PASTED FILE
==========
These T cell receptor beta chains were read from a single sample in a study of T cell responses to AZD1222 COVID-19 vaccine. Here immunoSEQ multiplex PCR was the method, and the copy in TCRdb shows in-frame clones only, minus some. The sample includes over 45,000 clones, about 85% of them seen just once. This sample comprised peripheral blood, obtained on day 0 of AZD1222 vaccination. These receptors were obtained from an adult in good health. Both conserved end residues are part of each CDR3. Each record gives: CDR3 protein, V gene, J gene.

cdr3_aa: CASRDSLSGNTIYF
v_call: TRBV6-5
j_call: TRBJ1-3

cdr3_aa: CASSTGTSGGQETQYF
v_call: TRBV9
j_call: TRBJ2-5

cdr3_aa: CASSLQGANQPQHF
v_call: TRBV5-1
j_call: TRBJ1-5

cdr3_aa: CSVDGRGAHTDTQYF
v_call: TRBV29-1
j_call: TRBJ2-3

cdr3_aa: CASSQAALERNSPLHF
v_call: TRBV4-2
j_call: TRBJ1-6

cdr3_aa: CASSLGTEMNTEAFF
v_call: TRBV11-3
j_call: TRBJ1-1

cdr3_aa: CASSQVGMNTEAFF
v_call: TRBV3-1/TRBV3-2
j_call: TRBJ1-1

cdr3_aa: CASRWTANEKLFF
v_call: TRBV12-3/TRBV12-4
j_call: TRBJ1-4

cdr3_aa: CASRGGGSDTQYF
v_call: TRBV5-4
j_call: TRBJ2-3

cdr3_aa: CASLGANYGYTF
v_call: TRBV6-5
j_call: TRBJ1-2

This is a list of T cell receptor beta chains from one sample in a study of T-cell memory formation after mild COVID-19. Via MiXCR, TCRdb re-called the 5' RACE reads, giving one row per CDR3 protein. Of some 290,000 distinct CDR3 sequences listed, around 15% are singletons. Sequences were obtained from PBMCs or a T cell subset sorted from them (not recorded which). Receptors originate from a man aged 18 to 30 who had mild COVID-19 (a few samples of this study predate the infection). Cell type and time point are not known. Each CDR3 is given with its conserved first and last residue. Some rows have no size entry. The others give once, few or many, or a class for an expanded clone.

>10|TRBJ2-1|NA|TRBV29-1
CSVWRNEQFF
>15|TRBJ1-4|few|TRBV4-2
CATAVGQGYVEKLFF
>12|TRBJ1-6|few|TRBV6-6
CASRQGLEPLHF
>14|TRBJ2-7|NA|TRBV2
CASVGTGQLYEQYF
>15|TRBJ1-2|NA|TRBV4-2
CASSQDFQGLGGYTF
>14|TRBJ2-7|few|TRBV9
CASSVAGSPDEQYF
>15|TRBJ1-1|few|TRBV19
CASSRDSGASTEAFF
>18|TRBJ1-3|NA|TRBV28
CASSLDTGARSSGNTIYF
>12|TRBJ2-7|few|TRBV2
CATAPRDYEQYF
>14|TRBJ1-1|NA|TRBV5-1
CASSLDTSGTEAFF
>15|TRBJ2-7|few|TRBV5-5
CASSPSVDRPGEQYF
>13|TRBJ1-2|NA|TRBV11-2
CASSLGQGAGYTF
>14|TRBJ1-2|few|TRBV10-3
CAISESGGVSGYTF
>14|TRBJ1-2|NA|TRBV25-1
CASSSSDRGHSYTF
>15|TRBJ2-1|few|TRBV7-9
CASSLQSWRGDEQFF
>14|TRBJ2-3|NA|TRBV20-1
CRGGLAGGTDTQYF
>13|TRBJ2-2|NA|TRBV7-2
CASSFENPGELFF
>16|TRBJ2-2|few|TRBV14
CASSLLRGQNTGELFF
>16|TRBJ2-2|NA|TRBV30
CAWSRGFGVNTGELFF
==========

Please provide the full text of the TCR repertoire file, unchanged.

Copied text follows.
These T cell receptor beta chains were read from a single sample in a study of T cell responses to AZD1222 COVID-19 vaccine. Here immunoSEQ multiplex PCR was the method, and the copy in TCRdb shows in-frame clones only, minus some. The sample includes over 45,000 clones, about 85% of them seen just once. This sample comprised peripheral blood, obtained on day 0 of AZD1222 vaccination. These receptors were obtained from an adult in good health. Both conserved end residues are part of each CDR3. Each record gives: CDR3 protein, V gene, J gene.

cdr3_aa: CASRDSLSGNTIYF
v_call: TRBV6-5
j_call: TRBJ1-3

cdr3_aa: CASSTGTSGGQETQYF
v_call: TRBV9
j_call: TRBJ2-5

cdr3_aa: CASSLQGANQPQHF
v_call: TRBV5-1
j_call: TRBJ1-5

cdr3_aa: CSVDGRGAHTDTQYF
v_call: TRBV29-1
j_call: TRBJ2-3

cdr3_aa: CASSQAALERNSPLHF
v_call: TRBV4-2
j_call: TRBJ1-6

cdr3_aa: CASSLGTEMNTEAFF
v_call: TRBV11-3
j_call: TRBJ1-1

cdr3_aa: CASSQVGMNTEAFF
v_call: TRBV3-1/TRBV3-2
j_call: TRBJ1-1

cdr3_aa: CASRWTANEKLFF
v_call: TRBV12-3/TRBV12-4
j_call: TRBJ1-4

cdr3_aa: CASRGGGSDTQYF
v_call: TRBV5-4
j_call: TRBJ2-3

cdr3_aa: CASLGANYGYTF
v_call: TRBV6-5
j_call: TRBJ1-2

This is a list of T cell receptor beta chains from one sample in a study of T-cell memory formation after mild COVID-19. Via MiXCR, TCRdb re-called the 5' RACE reads, giving one row per CDR3 protein. Of some 290,000 distinct CDR3 sequences listed, around 15% are singletons. Sequences were obtained from PBMCs or a T cell subset sorted from them (not recorded which). Receptors originate from a man aged 18 to 30 who had mild COVID-19 (a few samples of this study predate the infection). Cell type and time point are not known. Each CDR3 is given with its conserved first and last residue. Some rows have no size entry. The others give once, few or many, or a class for an expanded clone.

>10|TRBJ2-1|NA|TRBV29-1
CSVWRNEQFF
>15|TRBJ1-4|few|TRBV4-2
CATAVGQGYVEKLFF
>12|TRBJ1-6|few|TRBV6-6
CASRQGLEPLHF
>14|TRBJ2-7|NA|TRBV2
CASVGTGQLYEQYF
>15|TRBJ1-2|NA|TRBV4-2
CASSQDFQGLGGYTF
>14|TRBJ2-7|few|TRBV9
CASSVAGSPDEQYF
>15|TRBJ1-1|few|TRBV19
CASSRDSGASTEAFF
>18|TRBJ1-3|NA|TRBV28
CASSLDTGARSSGNTIYF
>12|TRBJ2-7|few|TRBV2
CATAPRDYEQYF
>14|TRBJ1-1|NA|TRBV5-1
CASSLDTSGTEAFF
>15|TRBJ2-7|few|TRBV5-5
CASSPSVDRPGEQYF
>13|TRBJ1-2|NA|TRBV11-2
CASSLGQGAGYTF
>14|TRBJ1-2|few|TRBV10-3
CAISESGGVSGYTF
>14|TRBJ1-2|NA|TRBV25-1
CASSSSDRGHSYTF
>15|TRBJ2-1|few|TRBV7-9
CASSLQSWRGDEQFF
>14|TRBJ2-3|NA|TRBV20-1
CRGGLAGGTDTQYF
>13|TRBJ2-2|NA|TRBV7-2
CASSFENPGELFF
>16|TRBJ2-2|few|TRBV14
CASSLLRGQNTGELFF
>16|TRBJ2-2|NA|TRBV30
CAWSRGFGVNTGELFF